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dc.contributor.authorAdams, Jeanen
dc.contributor.authorHillier-Brown, FCen
dc.contributor.authorMoore, HJen
dc.contributor.authorLake, AAen
dc.contributor.authorAraujo-Soares, Ven
dc.contributor.authorWhite, Martinen
dc.contributor.authorSummerbell, Cen
dc.date.accessioned2016-11-24T09:40:30Z
dc.date.available2016-11-24T09:40:30Z
dc.date.issued2016-09-29en
dc.identifier.issn2046-4053
dc.identifier.urihttps://www.repository.cam.ac.uk/handle/1810/261283
dc.description.abstract$\textbf{Background:}$ Grey literature includes a range of documents not controlled by commercial publishing organisations. This means that grey literature can be difficult to search and retrieve for evidence synthesis. Much knowledge and evidence in public health, and other fields, accumulates from innovation in practice. This knowledge may not even be of sufficient formality to meet the definition of grey literature. We term this knowledge 'grey information'. Grey information may be even harder to search for and retrieve than grey literature. $\textbf{Methods:}$ On three previous occasions, we have attempted to systematically search for and synthesise public health grey literature and information-both to summarise the extent and nature of particular classes of interventions and to synthesise results of evaluations. Here, we briefly describe these three 'case studies' but focus on our post hoc critical reflections on searching for and synthesising grey literature and information garnered from our experiences of these case studies. We believe these reflections will be useful to future researchers working in this area. $\textbf{Results:}$ Issues discussed include search methods, searching efficiency, replicability of searches, data management, data extraction, assessing study 'quality', data synthesis, time and resources, and differentiating evidence synthesis from primary research. $\textbf{Conclusions:}$ Information on applied public health research questions relating to the nature and range of public health interventions, as well as many evaluations of these interventions, may be predominantly, or only, held in grey literature and grey information. Evidence syntheses on these topics need, therefore, to embrace grey literature and information. Many typical systematic review methods for searching, appraising, managing, and synthesising the evidence base can be adapted for use with grey literature and information. Evidence synthesisers should carefully consider the opportunities and problems offered by including grey literature and information. Enhanced incentives for accurate recording and further methodological developments in retrieval will facilitate future syntheses of grey literature and information.
dc.description.sponsorshipThis paper presents independent research funded by the National Institute for Health Research (NIHR)’s School for Public Health Research (SPHR) with support from Durham and Newcastle Universities and the NIHR Collaboration for Leadership in Applied Health Research and Care of the South West Peninsula (PenCLAHRC). The School for Public Health Research (SPHR) is funded by the National Institute for Health Research (NIHR). SPHR is a partnership between the Universities of Sheffield, Bristol, Cambridge, and UCL; The London School for Hygiene and Tropical Medicine; The Peninsula College of Medicine and Dentistry; the LiLaC collaboration between the Universities of Liverpool and Lancaster and Fuse; The Centre for Translational Research in Public Health, a collaboration between Newcastle, Durham, Northumbria, Sunderland, and Teesside Universities. FHB, CDS, HJM, WLW, AA, VAS, and AAL are members of Fuse; JA and MW are funded by the Centre for Diet and Activity Research (CEDAR). Fuse and CEDAR are UKCRC Public Health Research Centre of Excellence. Funding for Fuse and CEDAR from the British Heart Foundation, Cancer Research UK, Economic and Social Research Council, Medical Research Council, and the National Institute for Health Research, under the auspices of the UK Clinical Research Collaboration, is gratefully acknowledged.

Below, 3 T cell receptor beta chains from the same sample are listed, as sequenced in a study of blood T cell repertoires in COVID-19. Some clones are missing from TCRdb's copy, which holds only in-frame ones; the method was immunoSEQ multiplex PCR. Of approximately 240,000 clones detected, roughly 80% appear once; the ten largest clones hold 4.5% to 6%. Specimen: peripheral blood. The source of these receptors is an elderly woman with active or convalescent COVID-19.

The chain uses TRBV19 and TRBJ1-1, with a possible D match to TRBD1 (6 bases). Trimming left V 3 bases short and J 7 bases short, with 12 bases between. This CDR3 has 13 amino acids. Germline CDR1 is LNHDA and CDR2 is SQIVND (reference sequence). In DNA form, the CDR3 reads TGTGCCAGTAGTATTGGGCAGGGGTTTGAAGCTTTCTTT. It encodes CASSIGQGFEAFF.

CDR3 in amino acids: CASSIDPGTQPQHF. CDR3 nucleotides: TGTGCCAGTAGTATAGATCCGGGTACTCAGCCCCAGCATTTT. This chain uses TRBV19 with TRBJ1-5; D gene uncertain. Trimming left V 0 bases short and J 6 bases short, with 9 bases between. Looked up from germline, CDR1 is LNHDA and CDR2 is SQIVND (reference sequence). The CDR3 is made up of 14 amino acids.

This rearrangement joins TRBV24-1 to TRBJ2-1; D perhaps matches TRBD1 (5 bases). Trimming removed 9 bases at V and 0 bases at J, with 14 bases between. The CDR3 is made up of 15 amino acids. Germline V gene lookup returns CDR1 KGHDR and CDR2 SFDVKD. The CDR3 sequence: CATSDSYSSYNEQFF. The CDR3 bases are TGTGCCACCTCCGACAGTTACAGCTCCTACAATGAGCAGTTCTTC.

dc.languageENGen
dc.language.isoenen
dc.publisherBioMed Central
dc.rightsAttribution 4.0 Internationalen
dc.rightsAttribution 4.0 Internationalen
dc.rightsAttribution 4.0 Internationalen
dc.rights.urihttp://creativecommons.org/licenses/by/4.0/en
dc.rights.urihttp://creativecommons.org/licenses/by/4.0/en
dc.rights.urihttp://creativecommons.org/licenses/by/4.0/en
dc.subjectevidence synthesisen
dc.subjectgrey informationen
dc.subjectgrey literatureen
dc.subjectinterventionsen
dc.subjectpublic healthen
dc.subjectsystematic reviewen
dc.titleSearching and synthesising 'grey literature' and 'grey information' in public health: critical reflections on three case studiesen
dc.typeArticle
prism.issueIdentifier1en
prism.number164en
prism.publicationDate2016en
prism.publicationNameSystematic Reviewsen
prism.volume5en
dc.identifier.doi10.17863/CAM.6457
dcterms.dateAccepted2016-09-13en
rioxxterms.versionofrecord10.1186/s13643-016-0337-yen
rioxxterms.versionVoRen
rioxxterms.licenseref.urihttp://creativecommons.org/licenses/by/4.0/en
rioxxterms.licenseref.startdate2016-09-29en
dc.contributor.orcidAdams, Jean [0000-0002-5733-7830]
dc.contributor.orcidWhite, Martin [0000-0002-1861-6757]
dc.identifier.eissn2046-4053
rioxxterms.typeJournal Article/Reviewen
pubs.funder-project-idMRC (MR/K023187/1)
pubs.funder-project-idESRC (ES/G007462/1)
pubs.funder-project-idWellcome Trust (087636/Z/08/Z)
cam.orpheus.successThu Jan 30 12:56:56 GMT 2020 - The item has an open VoR version.*
rioxxterms.freetoread.startdate2100-01-01


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Attribution 4.0 International
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